Cameron Evokes War, Churchill Memory in Bid to Avoid Brexitby
Britain has a `fundamental national interest' in EU: Cameron
Brexit backer Gove says U.K. must be `outside single market'
Prime Minister David Cameron made a patriotic appeal to Britons not to vote to leave the European Union next month by evoking the memories of wartime leader Winston Churchill.
“The European Union has helped reconcile countries which were at each others’ throats for decades,” Cameron said in a speech at the British Museum in central London on Monday. “Britain has a fundamental national interest in maintaining common purpose in Europe to avoid future conflict between European countries. And that requires British leadership, and for Britain to remain a member.”
With local council and regional elections out of the way, Cameron’s warring Conservative Party is now turning its attention to the June 23 referendum on whether to stay in the EU. Cameron’s address speaks to the core message of the Remain campaign that Britain is “stronger, safer and better off” within it.
"The serried rows of white headstones in lovingly tended Commonwealth war cemeteries stand as silent testament to the price that this country has paid to help restore peace and order in Europe,” Cameron said. “Can we be so sure that peace and stability on our continent are assured beyond any shadow of doubt?”
With polls indicating the vote may be finely balanced, the respective campaigns are rolling out their biggest names. Boris Johnson, whose eight years as London mayor came to an end after Thursday’s election, is set to make an intervention about the “liberal” case for leaving the 28-nation bloc.
A YouGov poll for ITV television’s “Good Morning Britain” program, to be broadcast Monday, found 42 percent of Britons plan to vote to remain in the EU, with 40 percent opting to leave. The online survey of 3,378 people was conducted May 4-6. A separate survey by the Institute of Directors found business leaders are in favor of staying in the EU by more than two to one.
On Sunday, it was the turn of Chancellor of the Exchequer George Osborne and the pro-Brexit Justice Secretary Michael Gove to spar. The Leave campaign argues that by exiting the EU, Britain will regain control over immigration and recover 350 million pounds ($500 million) a week that currently goes toward the EU budget.
“If we vote Leave, we can control how that money is spent,” Gove told the BBC’s “Andrew Marr Show.” He also said Britain should leave the single market that allows the freedom of movement of goods, services and people within the EU’s 28 member states as well as Switzerland, Norway, Iceland and Liechtenstein.
That would be “catastrophic for peoples’ jobs and their incomes and their livelihoods,” Osborne said later on ITV television’s “Peston on Sunday” program. “Some people might think that wrecking the economy is a price worth paying. I absolutely reject that.”
Osborne also flagged an “emerging” analysis from the Treasury about the damage a Brexit may do to the U.K. housing market. “It’s already clear from the Treasury analysis that, for example, there would be a significant shock to the housing market that would hit the value of people’s homes, that would hit the cost of mortgages,” he said.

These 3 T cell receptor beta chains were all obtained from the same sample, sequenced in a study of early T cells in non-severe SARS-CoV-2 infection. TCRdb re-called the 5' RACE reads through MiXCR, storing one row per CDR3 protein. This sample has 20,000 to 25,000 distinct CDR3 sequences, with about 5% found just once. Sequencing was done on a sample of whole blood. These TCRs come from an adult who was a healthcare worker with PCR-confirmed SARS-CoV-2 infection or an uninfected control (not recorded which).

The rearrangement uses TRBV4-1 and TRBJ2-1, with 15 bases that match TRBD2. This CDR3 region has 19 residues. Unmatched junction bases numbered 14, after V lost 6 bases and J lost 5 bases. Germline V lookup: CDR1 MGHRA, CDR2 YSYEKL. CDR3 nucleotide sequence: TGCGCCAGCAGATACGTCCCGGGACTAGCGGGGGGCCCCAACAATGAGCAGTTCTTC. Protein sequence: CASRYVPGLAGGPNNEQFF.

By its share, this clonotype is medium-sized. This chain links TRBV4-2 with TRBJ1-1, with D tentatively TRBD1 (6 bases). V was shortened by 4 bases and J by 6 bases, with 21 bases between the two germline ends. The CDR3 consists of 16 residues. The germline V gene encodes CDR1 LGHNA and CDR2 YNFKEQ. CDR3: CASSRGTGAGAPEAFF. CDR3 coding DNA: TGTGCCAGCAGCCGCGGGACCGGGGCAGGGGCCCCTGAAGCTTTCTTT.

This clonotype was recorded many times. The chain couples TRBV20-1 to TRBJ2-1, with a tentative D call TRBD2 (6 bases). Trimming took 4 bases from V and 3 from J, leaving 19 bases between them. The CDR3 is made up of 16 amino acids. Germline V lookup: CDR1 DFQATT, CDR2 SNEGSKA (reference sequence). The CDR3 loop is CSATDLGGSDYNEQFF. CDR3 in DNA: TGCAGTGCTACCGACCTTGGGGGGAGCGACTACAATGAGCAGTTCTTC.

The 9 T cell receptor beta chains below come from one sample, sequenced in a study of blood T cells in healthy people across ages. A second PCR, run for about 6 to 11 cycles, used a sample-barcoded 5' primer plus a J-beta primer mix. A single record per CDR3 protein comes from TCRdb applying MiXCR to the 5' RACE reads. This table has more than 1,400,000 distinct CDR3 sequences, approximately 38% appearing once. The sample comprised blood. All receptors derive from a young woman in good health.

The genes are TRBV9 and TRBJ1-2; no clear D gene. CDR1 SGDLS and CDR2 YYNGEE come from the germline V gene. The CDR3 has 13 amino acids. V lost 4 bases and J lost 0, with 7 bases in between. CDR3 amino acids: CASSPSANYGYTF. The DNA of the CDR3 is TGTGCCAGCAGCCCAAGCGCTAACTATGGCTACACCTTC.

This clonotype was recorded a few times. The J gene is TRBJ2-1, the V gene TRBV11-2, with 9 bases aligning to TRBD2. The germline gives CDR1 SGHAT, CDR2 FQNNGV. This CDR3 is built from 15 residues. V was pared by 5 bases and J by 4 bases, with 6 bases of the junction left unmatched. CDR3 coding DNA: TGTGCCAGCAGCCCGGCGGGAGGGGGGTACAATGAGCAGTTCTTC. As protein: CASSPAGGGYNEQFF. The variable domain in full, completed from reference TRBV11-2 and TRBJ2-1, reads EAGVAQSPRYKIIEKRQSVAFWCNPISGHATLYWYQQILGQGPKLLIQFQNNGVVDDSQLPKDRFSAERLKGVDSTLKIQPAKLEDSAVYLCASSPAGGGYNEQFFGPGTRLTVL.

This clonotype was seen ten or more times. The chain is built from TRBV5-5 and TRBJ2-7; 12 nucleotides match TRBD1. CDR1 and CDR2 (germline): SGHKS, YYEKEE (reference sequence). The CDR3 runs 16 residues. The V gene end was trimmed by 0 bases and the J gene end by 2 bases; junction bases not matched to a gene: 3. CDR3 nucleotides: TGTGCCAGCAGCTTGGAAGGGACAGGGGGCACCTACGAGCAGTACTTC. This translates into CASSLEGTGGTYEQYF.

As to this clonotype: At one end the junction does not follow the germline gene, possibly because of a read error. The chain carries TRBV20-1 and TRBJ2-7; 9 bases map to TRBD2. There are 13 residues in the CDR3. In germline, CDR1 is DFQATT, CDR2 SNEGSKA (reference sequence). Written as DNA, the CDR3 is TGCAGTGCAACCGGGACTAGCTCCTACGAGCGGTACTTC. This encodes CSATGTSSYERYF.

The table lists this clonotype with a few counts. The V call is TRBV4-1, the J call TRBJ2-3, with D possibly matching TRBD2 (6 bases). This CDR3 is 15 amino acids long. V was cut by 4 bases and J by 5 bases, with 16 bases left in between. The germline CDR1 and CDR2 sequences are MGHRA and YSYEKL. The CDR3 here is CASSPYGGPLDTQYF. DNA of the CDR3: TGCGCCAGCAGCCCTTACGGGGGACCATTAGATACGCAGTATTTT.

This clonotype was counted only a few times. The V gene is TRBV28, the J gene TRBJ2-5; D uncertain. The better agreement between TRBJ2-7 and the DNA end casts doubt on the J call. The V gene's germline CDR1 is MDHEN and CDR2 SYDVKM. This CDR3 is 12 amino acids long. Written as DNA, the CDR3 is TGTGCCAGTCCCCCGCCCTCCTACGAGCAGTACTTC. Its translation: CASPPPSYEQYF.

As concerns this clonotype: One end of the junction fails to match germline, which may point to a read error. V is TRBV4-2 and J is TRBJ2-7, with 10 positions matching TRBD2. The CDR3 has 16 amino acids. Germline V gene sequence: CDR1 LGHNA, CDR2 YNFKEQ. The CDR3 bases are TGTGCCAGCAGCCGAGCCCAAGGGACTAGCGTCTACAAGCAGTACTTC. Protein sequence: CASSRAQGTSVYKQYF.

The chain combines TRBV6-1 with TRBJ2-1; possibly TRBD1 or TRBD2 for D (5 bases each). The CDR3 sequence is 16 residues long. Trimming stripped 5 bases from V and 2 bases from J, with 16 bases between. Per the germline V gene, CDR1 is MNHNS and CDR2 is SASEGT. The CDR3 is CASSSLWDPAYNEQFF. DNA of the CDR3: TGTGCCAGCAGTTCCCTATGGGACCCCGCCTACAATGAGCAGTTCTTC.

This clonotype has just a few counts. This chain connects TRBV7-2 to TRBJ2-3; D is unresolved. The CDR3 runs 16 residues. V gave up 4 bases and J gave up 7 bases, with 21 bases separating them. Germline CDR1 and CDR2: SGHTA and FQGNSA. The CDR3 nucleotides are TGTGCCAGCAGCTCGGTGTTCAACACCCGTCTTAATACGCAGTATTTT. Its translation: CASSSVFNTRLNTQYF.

The prime minister spoke a day after the 71st anniversary of Victory in Europe, or VE Day, when Britain and its allies accepted the surrender of Nazi Germany. To reinforce the patriotic case for staying in Europe, the Britain Stronger in Europe campaign published a video showing four World War II veterans warning that nation risks forsaking the security they fought for if it votes to leave.
“If we are not in that union then countries will fall apart,” said Patrick Churchill, a former Royal Marine commando who fought at D-Day in 1944. “The only solution is to bind together, hold together, there we find strength.”
While Conservative Winston Churchill’s Britain in 1940 “stood as a bulwark against a new dark age of tyranny and oppression,” he hadn’t wanted to be alone, Cameron said. He had tried to keep France in the war against Nazi Germany, and then spent 18 months persuading the U.S. to join the conflict. That spirit of cooperation continued after the war.
“In the postwar period he argued passionately for Western Europe to come together, to promote free trade, and to build institutions which would endure so that our continent would never again see such bloodshed,” Cameron said of Churchill. “Isolationism has never served this country well. Whenever we turn our back on Europe, sooner or later we come to regret it.”
Cameron agreed to hold the referendum in part to pacify lawmakers within his Conservative party. It has exposed divisions among the Tories, with Gove among a handful of cabinet ministers campaigning in opposition to the leader.
The referendum debate has raised speculation in the U.K. media that a “leave” vote or a narrow win for “remain” may lead to Cameron’s ouster as Tory leader and prime minister. Asked about his own ambitions, Osborne said he didn’t expect a leadership election until “the end of this decade.” That’s in line with Cameron’s already-stated plan not to stand for a third term of office at the next general election in 2020.
"Britain has a fundamental national interest in maintaining common purpose in Europe to avoid future conflict between European countries,” Cameron said. “And that requires British leadership, and for Britain to remain a member."